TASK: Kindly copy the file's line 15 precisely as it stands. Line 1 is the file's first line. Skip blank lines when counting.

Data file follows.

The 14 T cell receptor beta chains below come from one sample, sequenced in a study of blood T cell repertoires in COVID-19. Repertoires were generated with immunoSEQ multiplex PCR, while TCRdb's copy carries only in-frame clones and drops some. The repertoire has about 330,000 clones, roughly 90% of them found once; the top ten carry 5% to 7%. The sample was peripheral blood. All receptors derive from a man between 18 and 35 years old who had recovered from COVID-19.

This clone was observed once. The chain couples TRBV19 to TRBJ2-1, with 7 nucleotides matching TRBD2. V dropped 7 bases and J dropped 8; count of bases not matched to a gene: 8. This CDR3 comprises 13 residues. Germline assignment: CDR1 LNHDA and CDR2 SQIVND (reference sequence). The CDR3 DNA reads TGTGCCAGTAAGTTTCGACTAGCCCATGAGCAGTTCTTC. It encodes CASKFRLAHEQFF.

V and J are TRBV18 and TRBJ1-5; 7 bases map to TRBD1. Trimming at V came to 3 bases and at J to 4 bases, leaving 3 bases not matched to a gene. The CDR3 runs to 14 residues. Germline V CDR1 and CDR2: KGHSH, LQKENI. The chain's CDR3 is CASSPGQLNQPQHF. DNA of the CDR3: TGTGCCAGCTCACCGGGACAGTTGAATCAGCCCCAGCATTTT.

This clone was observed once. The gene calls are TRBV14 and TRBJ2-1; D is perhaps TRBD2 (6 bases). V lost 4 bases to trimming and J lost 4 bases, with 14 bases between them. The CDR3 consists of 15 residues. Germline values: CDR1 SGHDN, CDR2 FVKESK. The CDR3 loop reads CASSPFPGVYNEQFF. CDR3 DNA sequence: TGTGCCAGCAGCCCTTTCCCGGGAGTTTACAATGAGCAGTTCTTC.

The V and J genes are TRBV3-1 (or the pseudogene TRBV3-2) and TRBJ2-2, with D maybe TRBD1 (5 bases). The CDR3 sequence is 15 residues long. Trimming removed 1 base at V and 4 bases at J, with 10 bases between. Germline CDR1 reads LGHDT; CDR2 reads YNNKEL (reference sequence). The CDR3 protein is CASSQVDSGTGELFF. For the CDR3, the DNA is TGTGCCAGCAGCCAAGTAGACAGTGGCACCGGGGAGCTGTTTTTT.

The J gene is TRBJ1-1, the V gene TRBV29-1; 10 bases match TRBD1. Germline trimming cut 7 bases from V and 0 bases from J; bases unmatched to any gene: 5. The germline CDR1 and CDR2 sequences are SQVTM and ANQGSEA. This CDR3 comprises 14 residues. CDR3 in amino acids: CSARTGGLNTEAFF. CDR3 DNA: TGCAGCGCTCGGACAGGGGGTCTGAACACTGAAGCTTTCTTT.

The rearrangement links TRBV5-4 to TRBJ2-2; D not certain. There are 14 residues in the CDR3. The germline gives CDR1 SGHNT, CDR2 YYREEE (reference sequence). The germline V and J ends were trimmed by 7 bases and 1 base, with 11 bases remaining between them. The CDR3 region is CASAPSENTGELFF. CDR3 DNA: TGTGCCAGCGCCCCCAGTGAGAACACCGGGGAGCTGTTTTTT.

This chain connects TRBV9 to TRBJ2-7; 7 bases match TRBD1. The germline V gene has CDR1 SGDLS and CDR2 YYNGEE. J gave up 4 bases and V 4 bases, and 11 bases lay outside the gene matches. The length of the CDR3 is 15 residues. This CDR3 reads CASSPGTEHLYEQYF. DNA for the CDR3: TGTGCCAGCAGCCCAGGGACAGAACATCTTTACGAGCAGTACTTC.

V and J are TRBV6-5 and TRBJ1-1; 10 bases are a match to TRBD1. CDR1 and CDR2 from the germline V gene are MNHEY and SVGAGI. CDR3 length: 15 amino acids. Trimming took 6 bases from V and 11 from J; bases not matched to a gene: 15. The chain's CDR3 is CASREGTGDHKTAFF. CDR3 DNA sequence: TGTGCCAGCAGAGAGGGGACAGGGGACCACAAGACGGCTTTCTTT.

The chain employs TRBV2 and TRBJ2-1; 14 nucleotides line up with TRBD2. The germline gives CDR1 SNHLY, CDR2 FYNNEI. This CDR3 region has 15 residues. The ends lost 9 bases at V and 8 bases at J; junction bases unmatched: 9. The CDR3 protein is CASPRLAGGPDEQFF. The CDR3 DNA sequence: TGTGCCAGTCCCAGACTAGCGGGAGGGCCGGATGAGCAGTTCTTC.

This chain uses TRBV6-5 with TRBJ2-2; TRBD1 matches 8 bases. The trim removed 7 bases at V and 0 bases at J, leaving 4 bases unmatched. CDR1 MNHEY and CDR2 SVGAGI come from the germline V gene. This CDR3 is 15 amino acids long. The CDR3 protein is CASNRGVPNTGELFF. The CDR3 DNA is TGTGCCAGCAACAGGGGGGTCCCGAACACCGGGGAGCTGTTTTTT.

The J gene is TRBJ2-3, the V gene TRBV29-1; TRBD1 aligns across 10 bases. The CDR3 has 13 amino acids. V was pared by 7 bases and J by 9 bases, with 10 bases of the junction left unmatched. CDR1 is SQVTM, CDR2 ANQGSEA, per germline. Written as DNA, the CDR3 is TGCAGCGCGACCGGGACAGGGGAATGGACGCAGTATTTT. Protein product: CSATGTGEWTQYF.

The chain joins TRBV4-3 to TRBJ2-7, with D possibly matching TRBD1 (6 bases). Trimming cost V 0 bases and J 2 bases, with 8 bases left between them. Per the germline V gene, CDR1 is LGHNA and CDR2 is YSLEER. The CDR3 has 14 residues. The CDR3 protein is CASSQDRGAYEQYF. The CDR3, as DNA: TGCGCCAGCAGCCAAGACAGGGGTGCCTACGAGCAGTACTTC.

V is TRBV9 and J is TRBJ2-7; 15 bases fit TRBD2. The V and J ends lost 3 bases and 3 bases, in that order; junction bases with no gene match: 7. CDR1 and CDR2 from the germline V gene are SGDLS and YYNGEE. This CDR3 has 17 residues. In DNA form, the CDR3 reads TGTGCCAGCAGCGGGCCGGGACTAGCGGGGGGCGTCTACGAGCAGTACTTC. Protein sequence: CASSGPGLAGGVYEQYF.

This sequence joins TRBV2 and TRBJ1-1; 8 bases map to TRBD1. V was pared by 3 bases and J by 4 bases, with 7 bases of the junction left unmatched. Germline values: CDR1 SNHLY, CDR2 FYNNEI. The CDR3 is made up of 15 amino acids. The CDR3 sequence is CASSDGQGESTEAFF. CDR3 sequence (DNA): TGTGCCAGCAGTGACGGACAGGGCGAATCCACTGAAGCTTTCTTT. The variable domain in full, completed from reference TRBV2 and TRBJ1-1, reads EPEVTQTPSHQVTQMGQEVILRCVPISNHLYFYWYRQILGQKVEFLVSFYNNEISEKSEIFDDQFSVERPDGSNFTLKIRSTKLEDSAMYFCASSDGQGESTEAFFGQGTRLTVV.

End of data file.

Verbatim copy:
This sequence joins TRBV2 and TRBJ1-1; 8 bases map to TRBD1. V was pared by 3 bases and J by 4 bases, with 7 bases of the junction left unmatched. Germline values: CDR1 SNHLY, CDR2 FYNNEI. The CDR3 is made up of 15 amino acids. The CDR3 sequence is CASSDGQGESTEAFF. CDR3 sequence (DNA): TGTGCCAGCAGTGACGGACAGGGCGAATCCACTGAAGCTTTCTTT. The variable domain in full, completed from reference TRBV2 and TRBJ1-1, reads EPEVTQTPSHQVTQMGQEVILRCVPISNHLYFYWYRQILGQKVEFLVSFYNNEISEKSEIFDDQFSVERPDGSNFTLKIRSTKLEDSAMYFCASSDGQGESTEAFFGQGTRLTVV.